There are many different ways to protect your business from the unexpected – Howard Coleman examines the ‘what if’ questions all business owners need to consider.
Insurance is part of the risk management strategy of any business. In this article we will look at how life insurances may be considered as part of the risk management strategy of small to medium enterprises (SMEs).
As part of the risk management process we usually ask a series of ‘what if’ questions. For SMEs, these may include:
- • Who will own the business if…
- • Who will run the business if…
- • How will the loans be repaid if…
- • Who will pay the bills if…
For small and medium-sized businesses, these questions are vital, as the success of the business often depends on the energy, drive, and knowledge of a few people, usually the owners of the business. And it is these owners and their families who are most likely to experience the negative financial impact if one of the proprietors were to suffer an ‘if…’
The ‘if’ in these situations is an event on which an insurance policy will pay the sum insured if the person dies, if the person is totally and permanently incapacitated, if the person suffers a trauma (or dreaded disease), or if the person is incapacitated for some period of time.
The role of insurance is to put a predetermined amount of money on the table in case of one of these events. While insurance is unique in its ability to produce a lump of money if something happens, there has to be a need for the insurance cover, or there is no point in having the insurance. In this article we will look at the various business insurance needs and some of the issues owners should consider.
Planning For The Future
This is the ‘Who will own the business if…’ Many people have plans for their business and plans for their retirement. But this issue addresses the question of who will own your share in the business if something were to happen to you.
If the proprietor were to die their shares would form part of their estate and are dealt with in accordance with their will. That will typically mean that either the spouse and/or children will inherit an interest in the business. If this is what the surviving business party and the beneficiaries of the deceased party want, then it’s not an issue. But if the surviving party doesn’t want to be in business with the spouse or children, or if the proprietor wants cash for the business to go to the estate, then we need to do something to make this happen.
The thing we need to do is have a succession planning agreement (often called buy/sell agreements) and a method of funding the sale of the shares in the company to the survivor. Then, we need to have a funding vehicle. There are potentially several funding options, one of which is insurance.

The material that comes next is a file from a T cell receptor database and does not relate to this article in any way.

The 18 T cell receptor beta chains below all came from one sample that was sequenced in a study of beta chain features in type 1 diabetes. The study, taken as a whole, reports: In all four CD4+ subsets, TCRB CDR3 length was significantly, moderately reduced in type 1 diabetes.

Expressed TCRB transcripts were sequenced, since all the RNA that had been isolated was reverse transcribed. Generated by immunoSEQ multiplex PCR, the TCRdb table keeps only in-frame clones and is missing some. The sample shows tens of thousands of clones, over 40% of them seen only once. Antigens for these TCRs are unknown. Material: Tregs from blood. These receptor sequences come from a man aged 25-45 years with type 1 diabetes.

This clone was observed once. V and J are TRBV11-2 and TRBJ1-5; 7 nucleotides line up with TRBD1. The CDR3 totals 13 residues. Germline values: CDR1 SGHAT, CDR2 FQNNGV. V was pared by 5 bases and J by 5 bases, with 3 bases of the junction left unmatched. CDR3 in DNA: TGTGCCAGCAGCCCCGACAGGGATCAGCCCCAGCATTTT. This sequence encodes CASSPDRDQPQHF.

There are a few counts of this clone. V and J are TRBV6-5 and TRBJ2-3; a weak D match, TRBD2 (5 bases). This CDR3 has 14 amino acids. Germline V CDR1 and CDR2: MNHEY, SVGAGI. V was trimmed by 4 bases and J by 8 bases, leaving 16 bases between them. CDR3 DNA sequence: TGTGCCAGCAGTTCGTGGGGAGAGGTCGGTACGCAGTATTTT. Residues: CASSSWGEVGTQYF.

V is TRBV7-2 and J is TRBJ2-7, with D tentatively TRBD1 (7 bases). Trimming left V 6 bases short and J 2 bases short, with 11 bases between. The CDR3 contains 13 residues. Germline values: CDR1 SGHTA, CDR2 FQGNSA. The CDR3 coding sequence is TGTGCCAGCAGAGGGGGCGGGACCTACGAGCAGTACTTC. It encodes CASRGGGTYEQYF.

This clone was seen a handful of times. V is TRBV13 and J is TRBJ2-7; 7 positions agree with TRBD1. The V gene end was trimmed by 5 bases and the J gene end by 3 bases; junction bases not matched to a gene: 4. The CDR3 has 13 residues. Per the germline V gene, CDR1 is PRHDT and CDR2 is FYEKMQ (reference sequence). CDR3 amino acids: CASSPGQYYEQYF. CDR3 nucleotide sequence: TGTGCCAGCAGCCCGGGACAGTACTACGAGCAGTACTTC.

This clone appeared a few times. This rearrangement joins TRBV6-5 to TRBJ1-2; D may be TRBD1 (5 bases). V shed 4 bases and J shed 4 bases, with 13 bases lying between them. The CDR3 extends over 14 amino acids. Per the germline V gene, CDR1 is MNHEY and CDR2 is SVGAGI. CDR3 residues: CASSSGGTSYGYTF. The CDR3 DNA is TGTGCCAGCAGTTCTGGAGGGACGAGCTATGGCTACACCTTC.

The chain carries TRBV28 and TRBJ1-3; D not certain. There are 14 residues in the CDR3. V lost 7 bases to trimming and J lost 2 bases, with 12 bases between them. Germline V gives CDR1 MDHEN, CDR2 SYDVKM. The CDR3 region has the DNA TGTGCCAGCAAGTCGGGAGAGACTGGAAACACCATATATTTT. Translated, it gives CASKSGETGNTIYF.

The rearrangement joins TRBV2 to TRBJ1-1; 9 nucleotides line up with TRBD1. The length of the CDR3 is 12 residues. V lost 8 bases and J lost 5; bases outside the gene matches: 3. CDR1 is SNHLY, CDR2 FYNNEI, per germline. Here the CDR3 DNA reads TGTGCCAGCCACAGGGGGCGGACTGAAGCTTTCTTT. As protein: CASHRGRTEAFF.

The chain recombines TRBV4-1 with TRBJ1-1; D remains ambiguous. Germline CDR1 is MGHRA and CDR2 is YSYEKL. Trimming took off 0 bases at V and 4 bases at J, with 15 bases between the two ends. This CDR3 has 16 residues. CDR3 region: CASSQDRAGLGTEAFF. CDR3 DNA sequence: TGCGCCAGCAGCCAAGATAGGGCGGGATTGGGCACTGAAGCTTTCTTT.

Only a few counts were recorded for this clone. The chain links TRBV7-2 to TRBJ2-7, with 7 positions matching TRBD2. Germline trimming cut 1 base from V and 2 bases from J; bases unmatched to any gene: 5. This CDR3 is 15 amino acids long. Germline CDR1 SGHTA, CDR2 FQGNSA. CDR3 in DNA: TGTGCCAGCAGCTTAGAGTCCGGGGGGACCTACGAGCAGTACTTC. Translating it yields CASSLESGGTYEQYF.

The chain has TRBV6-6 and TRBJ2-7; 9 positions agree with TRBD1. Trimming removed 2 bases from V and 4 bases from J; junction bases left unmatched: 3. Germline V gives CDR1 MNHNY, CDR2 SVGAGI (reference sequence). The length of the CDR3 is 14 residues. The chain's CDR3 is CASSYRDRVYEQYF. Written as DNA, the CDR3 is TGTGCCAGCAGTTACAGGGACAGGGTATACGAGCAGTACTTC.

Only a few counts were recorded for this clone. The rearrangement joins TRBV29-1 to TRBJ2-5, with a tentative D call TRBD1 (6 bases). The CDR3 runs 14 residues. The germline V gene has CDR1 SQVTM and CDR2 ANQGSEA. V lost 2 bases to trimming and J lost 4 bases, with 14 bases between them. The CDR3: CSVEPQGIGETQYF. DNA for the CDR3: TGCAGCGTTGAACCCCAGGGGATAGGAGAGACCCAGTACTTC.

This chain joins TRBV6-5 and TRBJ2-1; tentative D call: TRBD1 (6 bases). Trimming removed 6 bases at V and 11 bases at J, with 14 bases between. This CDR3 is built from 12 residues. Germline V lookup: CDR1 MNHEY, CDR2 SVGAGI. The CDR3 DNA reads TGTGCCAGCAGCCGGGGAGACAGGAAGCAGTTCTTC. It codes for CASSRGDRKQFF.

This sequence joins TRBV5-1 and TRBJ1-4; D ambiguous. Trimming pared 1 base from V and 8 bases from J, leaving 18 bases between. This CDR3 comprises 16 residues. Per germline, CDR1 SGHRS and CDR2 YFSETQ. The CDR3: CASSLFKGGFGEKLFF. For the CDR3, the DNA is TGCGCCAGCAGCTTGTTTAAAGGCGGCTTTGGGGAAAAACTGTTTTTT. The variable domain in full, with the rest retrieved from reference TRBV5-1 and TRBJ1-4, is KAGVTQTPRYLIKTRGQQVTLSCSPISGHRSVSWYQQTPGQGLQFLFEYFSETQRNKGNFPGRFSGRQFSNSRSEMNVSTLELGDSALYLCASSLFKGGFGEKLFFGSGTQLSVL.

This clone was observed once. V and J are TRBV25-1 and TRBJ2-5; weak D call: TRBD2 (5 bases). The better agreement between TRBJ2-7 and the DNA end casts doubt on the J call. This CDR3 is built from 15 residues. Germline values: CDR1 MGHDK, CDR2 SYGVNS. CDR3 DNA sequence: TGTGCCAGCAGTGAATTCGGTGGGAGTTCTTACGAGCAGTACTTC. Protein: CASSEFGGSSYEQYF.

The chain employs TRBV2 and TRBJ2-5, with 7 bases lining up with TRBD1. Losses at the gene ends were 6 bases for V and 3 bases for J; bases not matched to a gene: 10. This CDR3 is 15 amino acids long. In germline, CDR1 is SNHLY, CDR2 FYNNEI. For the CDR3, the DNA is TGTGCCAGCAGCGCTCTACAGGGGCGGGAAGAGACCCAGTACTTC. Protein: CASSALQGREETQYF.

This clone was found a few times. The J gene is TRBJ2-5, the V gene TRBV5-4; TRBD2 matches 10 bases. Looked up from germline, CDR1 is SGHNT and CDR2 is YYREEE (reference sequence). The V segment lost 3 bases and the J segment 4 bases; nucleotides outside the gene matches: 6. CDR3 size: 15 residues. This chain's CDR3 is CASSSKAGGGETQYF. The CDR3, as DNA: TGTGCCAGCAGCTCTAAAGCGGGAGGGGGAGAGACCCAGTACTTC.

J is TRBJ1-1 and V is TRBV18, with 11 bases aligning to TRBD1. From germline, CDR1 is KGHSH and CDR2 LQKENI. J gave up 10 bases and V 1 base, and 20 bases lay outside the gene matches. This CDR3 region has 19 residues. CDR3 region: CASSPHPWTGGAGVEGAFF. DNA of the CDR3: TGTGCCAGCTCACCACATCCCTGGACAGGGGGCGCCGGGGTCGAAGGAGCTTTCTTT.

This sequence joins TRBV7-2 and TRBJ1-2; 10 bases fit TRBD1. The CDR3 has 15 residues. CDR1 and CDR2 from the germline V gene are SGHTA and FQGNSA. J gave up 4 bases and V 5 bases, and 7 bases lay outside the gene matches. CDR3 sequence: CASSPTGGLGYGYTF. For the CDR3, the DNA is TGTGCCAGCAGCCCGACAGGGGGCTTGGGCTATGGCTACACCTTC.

The same issues need to be considered in the event that a proprietor were to become totally and permanently disabled, except that the sale would be from the then disabled partner or shareholder rather than from the estate.
The final issue to consider is that of funding the succession plan. While insurance is generally regarded as the most efficient method, there are other options. These include: using one’s own money, borrowing, paying for an interest by instalment, selling a business interest to a third party as well as insuring. Each of these methods has plus and minus features. A financial planner can help you decide which is most appropriate.
Protecting Key People
This is the ‘Who will run the business if…’ Many smaller businesses are critically dependent on the skill and drive of one or two people to make the business happen and to keep it profitable. This issue addresses the question of how will the books be balanced if something were to happen them.
While insurance can’t put the disabled or deceased key person back into the business it can arrange for a lump of money to be paid to the business to:
• offset the lost revenue that the key person was generating,
• pay for the increased running costs,
• pay market rate salaries for a replacement, or
• have enough money in the bank so that the business may be sold or wound up in an orderly manner.
Getting the sum insured right and properly documenting the purpose of any insurance is critical to having the sum insured paid to the business while avoiding any unnecessary tax on the possible proceeds. Your accountant and financial planner can help you sort out these details.
It can be said that key person protection puts money into the business so that you or your estate has options, rather than simply walking away from the business if something happens.
Loan Debt Protection
This is the ‘How will the loans be repaid if…’ Very few, if any, businesses are debt free, and many small business owners have also given personal guarantees to the lending institution (such as a bank) to secure this loan.
The issues to consider here are:
• how would the business repay the bank loan?
• how would my estate be exposed if the bank were to exercise the personal guarantee?